Crowdfunding Your Creative Project

Posted by Super User
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on Wednesday, 30 July 2014 in Blog Posts

Creative endeavors are often a reflection of contemporary society.  In musical theatre for instance, Gershwin reviews are now few and far between, while productions featuring more kickstarter-badge-backerup-to-date musical styles such as hip-hop, and rock abound.  It stands to reason, therefore, that funding methodology for the arts should move with the times, as well.

Crowdfunding has quickly become a popular method for grass-roots capitalization of creative projects, mostly through websites such as Kickstarter and Indiegogo.  Larger and more mainstream productions now seem to be jumping on the crowdfunding bandwagon with projects such as Zack Braff’s new movie "Wish I Was Here" having been funded through a Kickstarter campaign, and Jaime Hendry’s new production of “The Wind in the Willows” being funded with small investments via the production’s own funding website.  The lesson for all of us in creative businesses is that as audiences change with the times (fans of Gershwin are becoming quite rare, for example), the capitalization methods for projects in the arts are undoubtedly changing, as well.

"Change begets change."
- Charles Dickens -

With the funding model of larger projects moving from the typical paradigm of a small number of investors each contributing large amounts, to a model with a far greater number of investors each contributing a smaller amount, it was inevitable that regulators took notice of this change.  In the United States, the Securities and Exchange Commission appears to have recognized the benefits of crowdfunding, and is addressing this shift of funding methodology with a proposal for new rules, now in its comment phase.  Those looking to fund future projects in the U.S. should keep an eye on the proposed changes, and comment should they have any concerns.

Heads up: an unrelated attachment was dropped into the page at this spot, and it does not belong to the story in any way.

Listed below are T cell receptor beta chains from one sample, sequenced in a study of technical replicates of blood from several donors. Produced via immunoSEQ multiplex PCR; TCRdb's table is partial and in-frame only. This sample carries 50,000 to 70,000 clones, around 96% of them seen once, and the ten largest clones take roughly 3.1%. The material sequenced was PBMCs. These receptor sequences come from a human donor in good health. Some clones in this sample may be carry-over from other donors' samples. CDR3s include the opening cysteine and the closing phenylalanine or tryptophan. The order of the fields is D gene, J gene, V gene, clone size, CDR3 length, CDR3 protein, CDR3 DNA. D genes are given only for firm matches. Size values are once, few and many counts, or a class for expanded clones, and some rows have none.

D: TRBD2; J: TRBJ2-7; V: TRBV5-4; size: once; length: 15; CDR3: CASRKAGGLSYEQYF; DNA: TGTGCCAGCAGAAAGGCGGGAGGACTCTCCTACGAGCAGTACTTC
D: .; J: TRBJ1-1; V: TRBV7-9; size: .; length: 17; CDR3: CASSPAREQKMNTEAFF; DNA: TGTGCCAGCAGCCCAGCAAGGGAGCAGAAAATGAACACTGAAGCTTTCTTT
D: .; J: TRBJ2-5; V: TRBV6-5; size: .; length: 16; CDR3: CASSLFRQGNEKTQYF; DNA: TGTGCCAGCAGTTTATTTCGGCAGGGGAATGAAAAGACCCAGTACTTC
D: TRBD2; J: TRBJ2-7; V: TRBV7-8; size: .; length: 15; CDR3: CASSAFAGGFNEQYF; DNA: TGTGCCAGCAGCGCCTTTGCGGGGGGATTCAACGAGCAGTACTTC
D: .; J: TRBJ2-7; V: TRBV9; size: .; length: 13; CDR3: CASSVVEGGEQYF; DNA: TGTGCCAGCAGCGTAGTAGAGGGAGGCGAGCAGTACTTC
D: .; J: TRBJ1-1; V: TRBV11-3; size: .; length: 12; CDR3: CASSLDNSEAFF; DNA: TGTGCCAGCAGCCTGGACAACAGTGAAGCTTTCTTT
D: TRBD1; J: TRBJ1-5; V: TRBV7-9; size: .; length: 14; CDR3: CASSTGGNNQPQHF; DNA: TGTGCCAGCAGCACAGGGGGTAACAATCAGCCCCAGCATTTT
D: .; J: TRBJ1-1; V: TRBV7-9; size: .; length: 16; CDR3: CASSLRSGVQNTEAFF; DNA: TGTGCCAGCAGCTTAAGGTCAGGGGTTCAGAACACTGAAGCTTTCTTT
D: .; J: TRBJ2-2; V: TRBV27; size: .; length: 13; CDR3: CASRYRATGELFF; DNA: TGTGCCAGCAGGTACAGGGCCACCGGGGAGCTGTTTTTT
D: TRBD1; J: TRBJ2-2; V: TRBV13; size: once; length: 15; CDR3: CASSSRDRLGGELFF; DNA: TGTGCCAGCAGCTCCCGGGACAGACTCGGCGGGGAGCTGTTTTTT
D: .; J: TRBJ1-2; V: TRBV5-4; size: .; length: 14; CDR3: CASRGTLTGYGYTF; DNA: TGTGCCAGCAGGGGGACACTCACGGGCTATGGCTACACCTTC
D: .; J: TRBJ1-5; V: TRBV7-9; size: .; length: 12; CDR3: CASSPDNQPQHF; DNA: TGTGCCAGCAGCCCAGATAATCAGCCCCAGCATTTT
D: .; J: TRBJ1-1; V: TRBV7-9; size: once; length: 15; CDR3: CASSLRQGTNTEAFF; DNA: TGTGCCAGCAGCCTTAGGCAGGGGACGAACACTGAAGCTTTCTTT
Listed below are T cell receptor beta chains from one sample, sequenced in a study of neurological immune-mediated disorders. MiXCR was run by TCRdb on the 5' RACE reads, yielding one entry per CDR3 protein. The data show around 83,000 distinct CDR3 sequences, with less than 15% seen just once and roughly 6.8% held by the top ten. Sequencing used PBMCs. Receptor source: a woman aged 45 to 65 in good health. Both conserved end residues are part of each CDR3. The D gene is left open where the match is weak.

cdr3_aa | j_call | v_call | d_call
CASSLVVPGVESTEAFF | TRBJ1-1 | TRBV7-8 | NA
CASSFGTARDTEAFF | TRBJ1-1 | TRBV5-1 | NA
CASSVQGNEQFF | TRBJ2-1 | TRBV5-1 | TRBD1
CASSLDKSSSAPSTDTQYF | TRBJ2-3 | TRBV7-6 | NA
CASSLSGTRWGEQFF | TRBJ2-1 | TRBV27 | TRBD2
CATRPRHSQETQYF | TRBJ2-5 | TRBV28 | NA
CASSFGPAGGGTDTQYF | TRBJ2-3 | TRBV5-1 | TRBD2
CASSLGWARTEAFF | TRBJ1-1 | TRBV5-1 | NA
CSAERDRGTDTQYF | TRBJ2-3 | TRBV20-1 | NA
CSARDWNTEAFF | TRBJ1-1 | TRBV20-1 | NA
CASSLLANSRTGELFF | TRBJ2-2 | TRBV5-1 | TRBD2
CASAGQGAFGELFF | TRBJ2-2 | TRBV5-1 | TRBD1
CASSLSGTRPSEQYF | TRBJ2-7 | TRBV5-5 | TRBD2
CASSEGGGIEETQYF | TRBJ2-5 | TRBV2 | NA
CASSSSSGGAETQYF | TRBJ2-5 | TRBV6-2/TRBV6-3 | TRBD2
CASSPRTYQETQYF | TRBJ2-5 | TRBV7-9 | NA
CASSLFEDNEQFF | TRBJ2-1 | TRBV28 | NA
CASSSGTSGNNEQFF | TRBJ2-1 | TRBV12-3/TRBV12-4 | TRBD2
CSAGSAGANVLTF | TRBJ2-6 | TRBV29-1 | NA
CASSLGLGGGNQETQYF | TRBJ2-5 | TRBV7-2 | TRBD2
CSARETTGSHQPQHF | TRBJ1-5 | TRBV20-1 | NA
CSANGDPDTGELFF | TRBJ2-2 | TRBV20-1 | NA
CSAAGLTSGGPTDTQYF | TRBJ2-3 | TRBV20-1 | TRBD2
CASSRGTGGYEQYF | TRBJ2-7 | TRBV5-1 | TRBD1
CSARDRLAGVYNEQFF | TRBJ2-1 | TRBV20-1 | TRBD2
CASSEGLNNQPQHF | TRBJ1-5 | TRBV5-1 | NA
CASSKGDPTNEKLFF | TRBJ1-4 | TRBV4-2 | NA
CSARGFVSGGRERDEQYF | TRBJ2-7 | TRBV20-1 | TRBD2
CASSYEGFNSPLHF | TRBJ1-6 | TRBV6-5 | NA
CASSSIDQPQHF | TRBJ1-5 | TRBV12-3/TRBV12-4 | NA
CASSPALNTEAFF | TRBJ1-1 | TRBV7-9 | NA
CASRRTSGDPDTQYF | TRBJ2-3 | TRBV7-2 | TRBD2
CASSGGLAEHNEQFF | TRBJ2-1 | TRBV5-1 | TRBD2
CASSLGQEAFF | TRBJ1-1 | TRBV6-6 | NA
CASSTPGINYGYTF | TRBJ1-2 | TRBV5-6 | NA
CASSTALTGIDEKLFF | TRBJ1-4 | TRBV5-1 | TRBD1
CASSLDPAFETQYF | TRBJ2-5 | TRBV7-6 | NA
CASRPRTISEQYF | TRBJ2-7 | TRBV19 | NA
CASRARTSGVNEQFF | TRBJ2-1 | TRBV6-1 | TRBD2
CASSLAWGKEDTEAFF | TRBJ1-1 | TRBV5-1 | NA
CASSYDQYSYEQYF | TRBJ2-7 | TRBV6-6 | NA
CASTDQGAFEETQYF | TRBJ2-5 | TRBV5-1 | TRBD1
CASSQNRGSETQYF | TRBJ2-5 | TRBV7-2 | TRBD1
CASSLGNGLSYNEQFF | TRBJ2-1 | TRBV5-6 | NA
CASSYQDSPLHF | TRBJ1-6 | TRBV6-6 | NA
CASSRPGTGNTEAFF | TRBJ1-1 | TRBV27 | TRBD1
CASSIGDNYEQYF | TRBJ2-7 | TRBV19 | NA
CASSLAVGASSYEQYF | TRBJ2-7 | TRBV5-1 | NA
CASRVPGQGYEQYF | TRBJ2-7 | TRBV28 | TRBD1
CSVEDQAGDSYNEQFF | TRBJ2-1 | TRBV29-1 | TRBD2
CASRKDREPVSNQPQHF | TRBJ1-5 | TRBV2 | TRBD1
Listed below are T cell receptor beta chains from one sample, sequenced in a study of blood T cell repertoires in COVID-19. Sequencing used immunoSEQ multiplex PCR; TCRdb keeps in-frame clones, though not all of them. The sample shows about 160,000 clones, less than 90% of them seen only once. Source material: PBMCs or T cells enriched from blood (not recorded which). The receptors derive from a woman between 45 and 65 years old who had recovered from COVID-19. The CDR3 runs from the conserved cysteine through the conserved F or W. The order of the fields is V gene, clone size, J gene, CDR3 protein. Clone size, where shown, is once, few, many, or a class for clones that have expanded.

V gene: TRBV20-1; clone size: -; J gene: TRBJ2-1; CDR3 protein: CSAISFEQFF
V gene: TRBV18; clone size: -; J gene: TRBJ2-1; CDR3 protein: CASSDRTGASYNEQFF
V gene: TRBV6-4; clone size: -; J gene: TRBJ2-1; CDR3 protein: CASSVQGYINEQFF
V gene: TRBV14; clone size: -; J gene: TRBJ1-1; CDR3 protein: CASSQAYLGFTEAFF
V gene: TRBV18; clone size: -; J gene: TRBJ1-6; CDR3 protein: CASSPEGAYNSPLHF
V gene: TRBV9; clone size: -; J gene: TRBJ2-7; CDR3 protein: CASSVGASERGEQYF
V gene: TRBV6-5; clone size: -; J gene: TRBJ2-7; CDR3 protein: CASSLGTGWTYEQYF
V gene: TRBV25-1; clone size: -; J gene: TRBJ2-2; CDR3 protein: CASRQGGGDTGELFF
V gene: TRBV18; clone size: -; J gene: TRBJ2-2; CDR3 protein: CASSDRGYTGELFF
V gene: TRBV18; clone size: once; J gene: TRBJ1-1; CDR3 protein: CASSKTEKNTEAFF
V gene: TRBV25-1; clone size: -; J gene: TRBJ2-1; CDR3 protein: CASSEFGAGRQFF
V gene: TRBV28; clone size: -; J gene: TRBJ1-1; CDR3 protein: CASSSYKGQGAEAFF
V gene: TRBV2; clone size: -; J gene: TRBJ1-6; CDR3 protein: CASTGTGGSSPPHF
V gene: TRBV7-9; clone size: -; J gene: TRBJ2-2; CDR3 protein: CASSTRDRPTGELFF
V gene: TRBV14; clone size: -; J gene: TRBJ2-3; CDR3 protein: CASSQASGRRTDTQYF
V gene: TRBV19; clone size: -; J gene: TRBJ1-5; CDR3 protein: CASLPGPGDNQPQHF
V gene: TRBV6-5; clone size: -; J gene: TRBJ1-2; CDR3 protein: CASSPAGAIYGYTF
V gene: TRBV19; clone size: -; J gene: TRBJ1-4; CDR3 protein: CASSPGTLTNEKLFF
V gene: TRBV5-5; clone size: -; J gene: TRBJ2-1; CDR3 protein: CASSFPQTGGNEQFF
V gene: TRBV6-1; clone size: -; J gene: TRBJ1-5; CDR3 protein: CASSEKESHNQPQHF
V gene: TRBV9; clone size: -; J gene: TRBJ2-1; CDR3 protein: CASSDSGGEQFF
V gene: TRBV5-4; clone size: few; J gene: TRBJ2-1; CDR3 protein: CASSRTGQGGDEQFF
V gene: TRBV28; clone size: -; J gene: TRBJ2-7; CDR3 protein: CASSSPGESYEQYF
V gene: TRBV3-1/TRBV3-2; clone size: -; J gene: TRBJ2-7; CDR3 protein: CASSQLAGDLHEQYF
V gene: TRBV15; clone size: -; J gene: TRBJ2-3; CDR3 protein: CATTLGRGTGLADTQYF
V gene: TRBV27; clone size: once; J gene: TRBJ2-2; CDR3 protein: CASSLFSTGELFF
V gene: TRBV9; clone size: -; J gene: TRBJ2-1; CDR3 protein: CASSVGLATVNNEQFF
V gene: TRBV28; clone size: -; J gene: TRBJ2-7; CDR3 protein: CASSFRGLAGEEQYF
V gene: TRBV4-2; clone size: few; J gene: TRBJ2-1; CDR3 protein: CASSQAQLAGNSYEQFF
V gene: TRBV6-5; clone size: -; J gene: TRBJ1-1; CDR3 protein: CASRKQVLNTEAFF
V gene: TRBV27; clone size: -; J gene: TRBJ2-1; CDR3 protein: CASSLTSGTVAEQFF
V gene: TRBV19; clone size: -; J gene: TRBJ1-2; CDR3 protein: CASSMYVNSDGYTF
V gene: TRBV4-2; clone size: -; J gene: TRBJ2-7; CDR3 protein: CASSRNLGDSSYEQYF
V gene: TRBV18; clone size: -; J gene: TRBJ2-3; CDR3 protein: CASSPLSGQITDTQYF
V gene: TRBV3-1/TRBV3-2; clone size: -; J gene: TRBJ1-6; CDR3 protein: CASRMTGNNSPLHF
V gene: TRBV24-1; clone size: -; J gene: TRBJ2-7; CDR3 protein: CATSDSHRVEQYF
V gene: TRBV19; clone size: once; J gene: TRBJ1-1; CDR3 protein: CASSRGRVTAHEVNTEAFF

Surely, the trend towards crowdfunding not only offers producers additional options for funding their endeavors, but also provides the opportunity for key grass-root feedback as to the potential popularity of projects.  Utilizing crowdfunding as a method of market research could help producers minimize risk very early on in their projects.  In other words, if a crowdfunding campaign is highly successful, it may be an indication that the production will follow in that success.  As an additional benefit of fruitful crowdfunding campaigns, producers will have access to an interested group of supporters to whom marketing efforts may be directed, and with whom market research may be conducted.

With the changes in crowdfunding investment rules likely to be made by the S.E.C., and the benefits of engaging a new and broader group of investors in the arts, the future looks bright for those that recognize and ride the wave of crowdfunding likely to arrive in the near future.  Certainly, those interested in having large creative projects funded via crowdfunding should be familiar with the rules that govern such investments, and should ensure that their organization is set up to both attract and maintain a wide-ranging group of investors.

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